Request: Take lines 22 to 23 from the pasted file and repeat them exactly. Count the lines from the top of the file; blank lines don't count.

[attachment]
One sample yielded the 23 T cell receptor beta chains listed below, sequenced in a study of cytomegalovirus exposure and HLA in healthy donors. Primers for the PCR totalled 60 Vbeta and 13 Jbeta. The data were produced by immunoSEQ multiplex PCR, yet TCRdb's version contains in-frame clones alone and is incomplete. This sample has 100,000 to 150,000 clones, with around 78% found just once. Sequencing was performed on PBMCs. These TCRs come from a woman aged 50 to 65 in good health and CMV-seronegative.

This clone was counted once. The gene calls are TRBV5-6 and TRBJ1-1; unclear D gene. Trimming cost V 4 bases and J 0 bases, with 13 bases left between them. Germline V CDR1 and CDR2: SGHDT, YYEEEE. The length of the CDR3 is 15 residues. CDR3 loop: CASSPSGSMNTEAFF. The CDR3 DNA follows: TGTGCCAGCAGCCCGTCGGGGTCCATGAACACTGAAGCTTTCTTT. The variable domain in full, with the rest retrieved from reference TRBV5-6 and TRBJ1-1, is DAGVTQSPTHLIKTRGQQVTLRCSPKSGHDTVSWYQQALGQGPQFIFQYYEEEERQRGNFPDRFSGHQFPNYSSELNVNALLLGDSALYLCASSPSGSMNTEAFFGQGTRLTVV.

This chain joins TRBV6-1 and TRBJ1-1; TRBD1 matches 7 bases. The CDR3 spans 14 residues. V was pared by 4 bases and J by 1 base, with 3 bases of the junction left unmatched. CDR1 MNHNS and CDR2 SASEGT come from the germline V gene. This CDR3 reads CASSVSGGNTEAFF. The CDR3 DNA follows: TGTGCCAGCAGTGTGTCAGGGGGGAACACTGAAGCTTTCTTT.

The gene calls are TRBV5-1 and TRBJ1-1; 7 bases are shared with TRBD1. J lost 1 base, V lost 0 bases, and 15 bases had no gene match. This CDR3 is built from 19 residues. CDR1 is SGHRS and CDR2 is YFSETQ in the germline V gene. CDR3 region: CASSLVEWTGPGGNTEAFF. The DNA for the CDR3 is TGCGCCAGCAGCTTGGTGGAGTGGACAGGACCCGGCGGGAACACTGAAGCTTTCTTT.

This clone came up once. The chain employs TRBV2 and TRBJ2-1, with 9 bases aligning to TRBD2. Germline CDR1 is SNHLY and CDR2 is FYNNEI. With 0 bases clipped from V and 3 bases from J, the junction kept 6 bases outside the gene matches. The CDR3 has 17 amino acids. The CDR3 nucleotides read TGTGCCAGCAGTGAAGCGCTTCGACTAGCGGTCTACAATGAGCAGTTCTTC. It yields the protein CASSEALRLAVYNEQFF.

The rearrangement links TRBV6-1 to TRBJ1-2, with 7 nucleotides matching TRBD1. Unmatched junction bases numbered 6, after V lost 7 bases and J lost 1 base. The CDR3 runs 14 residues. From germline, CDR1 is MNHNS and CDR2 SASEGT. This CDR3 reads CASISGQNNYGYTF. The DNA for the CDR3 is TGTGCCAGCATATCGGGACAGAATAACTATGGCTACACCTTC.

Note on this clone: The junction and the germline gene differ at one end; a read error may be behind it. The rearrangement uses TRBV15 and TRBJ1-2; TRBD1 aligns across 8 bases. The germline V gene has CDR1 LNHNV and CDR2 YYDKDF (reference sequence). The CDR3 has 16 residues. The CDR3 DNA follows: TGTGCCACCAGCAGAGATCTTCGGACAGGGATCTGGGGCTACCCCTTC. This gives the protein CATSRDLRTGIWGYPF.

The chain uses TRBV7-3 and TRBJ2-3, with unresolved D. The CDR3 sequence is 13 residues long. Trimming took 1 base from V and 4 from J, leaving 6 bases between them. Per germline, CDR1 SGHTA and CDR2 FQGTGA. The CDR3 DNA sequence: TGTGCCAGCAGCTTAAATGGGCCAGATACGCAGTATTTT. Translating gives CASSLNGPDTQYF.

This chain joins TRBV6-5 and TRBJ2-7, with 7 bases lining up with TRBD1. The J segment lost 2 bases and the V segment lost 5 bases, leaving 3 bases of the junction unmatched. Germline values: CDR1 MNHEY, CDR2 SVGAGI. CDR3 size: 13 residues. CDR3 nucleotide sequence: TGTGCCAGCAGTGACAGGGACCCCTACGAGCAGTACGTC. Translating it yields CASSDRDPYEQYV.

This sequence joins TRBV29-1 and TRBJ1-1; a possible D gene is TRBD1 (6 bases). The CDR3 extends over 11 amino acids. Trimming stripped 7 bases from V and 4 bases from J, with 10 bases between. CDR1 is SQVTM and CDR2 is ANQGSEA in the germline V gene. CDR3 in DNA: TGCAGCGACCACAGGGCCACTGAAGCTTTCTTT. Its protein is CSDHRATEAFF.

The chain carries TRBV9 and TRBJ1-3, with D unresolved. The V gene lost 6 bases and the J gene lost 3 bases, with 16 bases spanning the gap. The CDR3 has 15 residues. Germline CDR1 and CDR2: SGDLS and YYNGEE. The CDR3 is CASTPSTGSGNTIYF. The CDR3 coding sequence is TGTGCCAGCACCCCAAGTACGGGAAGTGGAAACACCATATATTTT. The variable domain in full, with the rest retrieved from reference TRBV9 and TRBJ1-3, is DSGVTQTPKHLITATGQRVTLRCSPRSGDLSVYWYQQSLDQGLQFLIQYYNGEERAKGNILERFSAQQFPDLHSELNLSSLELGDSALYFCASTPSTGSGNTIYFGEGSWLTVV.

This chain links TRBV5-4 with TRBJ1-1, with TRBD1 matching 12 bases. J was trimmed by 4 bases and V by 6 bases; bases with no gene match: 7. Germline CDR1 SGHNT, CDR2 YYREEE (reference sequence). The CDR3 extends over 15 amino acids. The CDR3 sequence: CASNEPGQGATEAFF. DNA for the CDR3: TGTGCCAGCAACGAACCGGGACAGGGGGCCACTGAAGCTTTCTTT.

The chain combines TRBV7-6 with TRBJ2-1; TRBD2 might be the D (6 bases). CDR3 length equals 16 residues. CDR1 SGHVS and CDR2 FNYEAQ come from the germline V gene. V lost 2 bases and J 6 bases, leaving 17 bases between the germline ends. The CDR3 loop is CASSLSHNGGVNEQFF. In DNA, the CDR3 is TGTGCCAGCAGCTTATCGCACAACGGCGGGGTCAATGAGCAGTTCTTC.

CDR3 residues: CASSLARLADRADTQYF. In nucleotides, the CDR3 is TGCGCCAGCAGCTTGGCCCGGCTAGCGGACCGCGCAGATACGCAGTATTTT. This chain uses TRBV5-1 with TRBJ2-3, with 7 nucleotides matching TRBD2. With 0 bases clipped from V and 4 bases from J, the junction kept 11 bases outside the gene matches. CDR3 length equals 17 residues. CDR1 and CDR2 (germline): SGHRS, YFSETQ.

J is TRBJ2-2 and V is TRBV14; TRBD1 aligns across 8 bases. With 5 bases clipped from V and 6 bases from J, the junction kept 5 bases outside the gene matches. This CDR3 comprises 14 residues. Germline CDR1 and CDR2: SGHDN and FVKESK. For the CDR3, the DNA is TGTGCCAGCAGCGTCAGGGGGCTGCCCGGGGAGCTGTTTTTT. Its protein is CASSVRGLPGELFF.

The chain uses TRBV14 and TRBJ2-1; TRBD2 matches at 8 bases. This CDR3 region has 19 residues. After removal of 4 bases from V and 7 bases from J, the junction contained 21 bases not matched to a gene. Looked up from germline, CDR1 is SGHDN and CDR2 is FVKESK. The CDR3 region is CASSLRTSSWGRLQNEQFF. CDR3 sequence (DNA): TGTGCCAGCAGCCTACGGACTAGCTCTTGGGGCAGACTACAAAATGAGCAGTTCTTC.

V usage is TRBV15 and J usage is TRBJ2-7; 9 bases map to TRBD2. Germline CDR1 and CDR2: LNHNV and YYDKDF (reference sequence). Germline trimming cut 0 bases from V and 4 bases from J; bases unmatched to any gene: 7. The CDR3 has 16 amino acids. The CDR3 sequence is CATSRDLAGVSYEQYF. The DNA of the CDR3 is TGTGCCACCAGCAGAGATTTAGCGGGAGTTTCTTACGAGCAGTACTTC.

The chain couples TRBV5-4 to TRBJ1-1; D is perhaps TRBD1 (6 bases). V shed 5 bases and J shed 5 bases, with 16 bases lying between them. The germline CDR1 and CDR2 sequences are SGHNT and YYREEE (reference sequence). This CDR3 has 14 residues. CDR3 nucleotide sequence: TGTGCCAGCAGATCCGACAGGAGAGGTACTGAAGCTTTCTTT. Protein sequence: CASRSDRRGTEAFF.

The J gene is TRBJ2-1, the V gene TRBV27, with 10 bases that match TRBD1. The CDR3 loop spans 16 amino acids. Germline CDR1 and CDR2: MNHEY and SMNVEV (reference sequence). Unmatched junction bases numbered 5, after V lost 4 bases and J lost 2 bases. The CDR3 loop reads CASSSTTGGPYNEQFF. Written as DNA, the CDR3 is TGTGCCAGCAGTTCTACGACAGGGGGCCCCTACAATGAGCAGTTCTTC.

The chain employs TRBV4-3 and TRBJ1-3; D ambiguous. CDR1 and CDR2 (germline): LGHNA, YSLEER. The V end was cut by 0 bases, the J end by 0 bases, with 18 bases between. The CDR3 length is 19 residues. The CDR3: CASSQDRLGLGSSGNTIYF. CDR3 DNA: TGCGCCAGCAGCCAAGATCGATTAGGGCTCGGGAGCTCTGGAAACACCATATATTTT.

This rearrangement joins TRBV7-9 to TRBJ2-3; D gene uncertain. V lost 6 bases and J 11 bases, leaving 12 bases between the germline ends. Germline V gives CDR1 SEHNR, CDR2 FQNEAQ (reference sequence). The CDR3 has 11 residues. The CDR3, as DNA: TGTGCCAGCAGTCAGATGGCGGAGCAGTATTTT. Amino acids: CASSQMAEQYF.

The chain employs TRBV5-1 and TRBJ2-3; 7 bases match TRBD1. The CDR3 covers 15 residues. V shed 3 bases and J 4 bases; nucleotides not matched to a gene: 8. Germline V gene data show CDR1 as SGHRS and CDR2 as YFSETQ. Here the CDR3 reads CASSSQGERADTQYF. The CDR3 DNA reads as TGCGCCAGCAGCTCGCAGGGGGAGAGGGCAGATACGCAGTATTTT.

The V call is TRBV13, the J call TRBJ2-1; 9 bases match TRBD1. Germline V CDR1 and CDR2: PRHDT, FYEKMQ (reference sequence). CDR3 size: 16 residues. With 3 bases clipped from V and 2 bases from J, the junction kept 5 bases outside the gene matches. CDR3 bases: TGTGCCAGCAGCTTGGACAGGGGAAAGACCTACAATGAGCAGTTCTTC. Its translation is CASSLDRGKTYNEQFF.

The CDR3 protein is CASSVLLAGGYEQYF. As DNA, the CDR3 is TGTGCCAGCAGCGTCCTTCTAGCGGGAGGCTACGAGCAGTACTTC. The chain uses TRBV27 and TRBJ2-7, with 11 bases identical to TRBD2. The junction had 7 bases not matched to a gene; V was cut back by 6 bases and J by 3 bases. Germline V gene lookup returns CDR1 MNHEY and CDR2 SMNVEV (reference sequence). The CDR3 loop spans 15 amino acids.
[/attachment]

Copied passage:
The chain employs TRBV5-1 and TRBJ2-3; 7 bases match TRBD1. The CDR3 covers 15 residues. V shed 3 bases and J 4 bases; nucleotides not matched to a gene: 8. Germline V gene data show CDR1 as SGHRS and CDR2 as YFSETQ. Here the CDR3 reads CASSSQGERADTQYF. The CDR3 DNA reads as TGCGCCAGCAGCTCGCAGGGGGAGAGGGCAGATACGCAGTATTTT.

The V call is TRBV13, the J call TRBJ2-1; 9 bases match TRBD1. Germline V CDR1 and CDR2: PRHDT, FYEKMQ (reference sequence). CDR3 size: 16 residues. With 3 bases clipped from V and 2 bases from J, the junction kept 5 bases outside the gene matches. CDR3 bases: TGTGCCAGCAGCTTGGACAGGGGAAAGACCTACAATGAGCAGTTCTTC. Its translation is CASSLDRGKTYNEQFF.